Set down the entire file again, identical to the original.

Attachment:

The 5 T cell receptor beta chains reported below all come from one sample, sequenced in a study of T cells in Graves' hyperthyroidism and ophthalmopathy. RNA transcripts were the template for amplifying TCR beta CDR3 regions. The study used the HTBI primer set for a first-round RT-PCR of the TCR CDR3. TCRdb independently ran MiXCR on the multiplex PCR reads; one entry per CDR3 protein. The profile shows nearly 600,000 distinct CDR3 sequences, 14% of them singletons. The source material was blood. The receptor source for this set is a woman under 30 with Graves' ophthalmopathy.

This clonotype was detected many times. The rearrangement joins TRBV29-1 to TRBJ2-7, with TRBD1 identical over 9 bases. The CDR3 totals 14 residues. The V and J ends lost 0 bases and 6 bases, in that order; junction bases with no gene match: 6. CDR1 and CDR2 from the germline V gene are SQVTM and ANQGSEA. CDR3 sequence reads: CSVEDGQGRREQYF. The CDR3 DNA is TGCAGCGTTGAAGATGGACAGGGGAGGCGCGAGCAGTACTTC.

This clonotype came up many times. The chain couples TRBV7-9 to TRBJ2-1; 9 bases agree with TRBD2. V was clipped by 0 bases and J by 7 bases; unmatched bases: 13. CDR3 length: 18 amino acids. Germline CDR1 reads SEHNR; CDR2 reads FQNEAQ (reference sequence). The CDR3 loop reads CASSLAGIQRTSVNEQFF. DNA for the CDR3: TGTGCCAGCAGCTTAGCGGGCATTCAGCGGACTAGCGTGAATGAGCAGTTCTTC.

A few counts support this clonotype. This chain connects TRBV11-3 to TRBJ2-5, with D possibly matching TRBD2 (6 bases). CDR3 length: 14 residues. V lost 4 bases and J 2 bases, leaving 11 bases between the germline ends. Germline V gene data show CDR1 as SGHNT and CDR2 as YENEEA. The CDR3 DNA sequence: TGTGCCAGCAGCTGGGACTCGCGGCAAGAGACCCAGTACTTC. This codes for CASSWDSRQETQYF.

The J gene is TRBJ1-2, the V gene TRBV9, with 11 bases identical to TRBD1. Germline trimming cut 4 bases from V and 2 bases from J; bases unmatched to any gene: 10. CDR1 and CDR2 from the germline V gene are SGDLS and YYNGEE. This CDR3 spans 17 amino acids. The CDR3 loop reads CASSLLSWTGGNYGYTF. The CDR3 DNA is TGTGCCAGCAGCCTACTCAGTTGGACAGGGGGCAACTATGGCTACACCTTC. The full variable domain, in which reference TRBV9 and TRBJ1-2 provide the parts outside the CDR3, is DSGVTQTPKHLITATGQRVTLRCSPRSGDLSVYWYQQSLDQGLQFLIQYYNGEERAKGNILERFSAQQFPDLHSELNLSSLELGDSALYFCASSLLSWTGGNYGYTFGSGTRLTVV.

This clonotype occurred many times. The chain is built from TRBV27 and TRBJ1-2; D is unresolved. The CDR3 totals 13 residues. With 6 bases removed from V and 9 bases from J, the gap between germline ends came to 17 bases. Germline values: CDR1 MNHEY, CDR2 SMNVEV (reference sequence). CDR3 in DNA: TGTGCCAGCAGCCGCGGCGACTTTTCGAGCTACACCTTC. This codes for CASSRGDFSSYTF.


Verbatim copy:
The 5 T cell receptor beta chains reported below all come from one sample, sequenced in a study of T cells in Graves' hyperthyroidism and ophthalmopathy. RNA transcripts were the template for amplifying TCR beta CDR3 regions. The study used the HTBI primer set for a first-round RT-PCR of the TCR CDR3. TCRdb independently ran MiXCR on the multiplex PCR reads; one entry per CDR3 protein. The profile shows nearly 600,000 distinct CDR3 sequences, 14% of them singletons. The source material was blood. The receptor source for this set is a woman under 30 with Graves' ophthalmopathy.

This clonotype was detected many times. The rearrangement joins TRBV29-1 to TRBJ2-7, with TRBD1 identical over 9 bases. The CDR3 totals 14 residues. The V and J ends lost 0 bases and 6 bases, in that order; junction bases with no gene match: 6. CDR1 and CDR2 from the germline V gene are SQVTM and ANQGSEA. CDR3 sequence reads: CSVEDGQGRREQYF. The CDR3 DNA is TGCAGCGTTGAAGATGGACAGGGGAGGCGCGAGCAGTACTTC.

This clonotype came up many times. The chain couples TRBV7-9 to TRBJ2-1; 9 bases agree with TRBD2. V was clipped by 0 bases and J by 7 bases; unmatched bases: 13. CDR3 length: 18 amino acids. Germline CDR1 reads SEHNR; CDR2 reads FQNEAQ (reference sequence). The CDR3 loop reads CASSLAGIQRTSVNEQFF. DNA for the CDR3: TGTGCCAGCAGCTTAGCGGGCATTCAGCGGACTAGCGTGAATGAGCAGTTCTTC.

A few counts support this clonotype. This chain connects TRBV11-3 to TRBJ2-5, with D possibly matching TRBD2 (6 bases). CDR3 length: 14 residues. V lost 4 bases and J 2 bases, leaving 11 bases between the germline ends. Germline V gene data show CDR1 as SGHNT and CDR2 as YENEEA. The CDR3 DNA sequence: TGTGCCAGCAGCTGGGACTCGCGGCAAGAGACCCAGTACTTC. This codes for CASSWDSRQETQYF.

The J gene is TRBJ1-2, the V gene TRBV9, with 11 bases identical to TRBD1. Germline trimming cut 4 bases from V and 2 bases from J; bases unmatched to any gene: 10. CDR1 and CDR2 from the germline V gene are SGDLS and YYNGEE. This CDR3 spans 17 amino acids. The CDR3 loop reads CASSLLSWTGGNYGYTF. The CDR3 DNA is TGTGCCAGCAGCCTACTCAGTTGGACAGGGGGCAACTATGGCTACACCTTC. The full variable domain, in which reference TRBV9 and TRBJ1-2 provide the parts outside the CDR3, is DSGVTQTPKHLITATGQRVTLRCSPRSGDLSVYWYQQSLDQGLQFLIQYYNGEERAKGNILERFSAQQFPDLHSELNLSSLELGDSALYFCASSLLSWTGGNYGYTFGSGTRLTVV.

This clonotype occurred many times. The chain is built from TRBV27 and TRBJ1-2; D is unresolved. The CDR3 totals 13 residues. With 6 bases removed from V and 9 bases from J, the gap between germline ends came to 17 bases. Germline values: CDR1 MNHEY, CDR2 SMNVEV (reference sequence). CDR3 in DNA: TGTGCCAGCAGCCGCGGCGACTTTTCGAGCTACACCTTC. This codes for CASSRGDFSSYTF.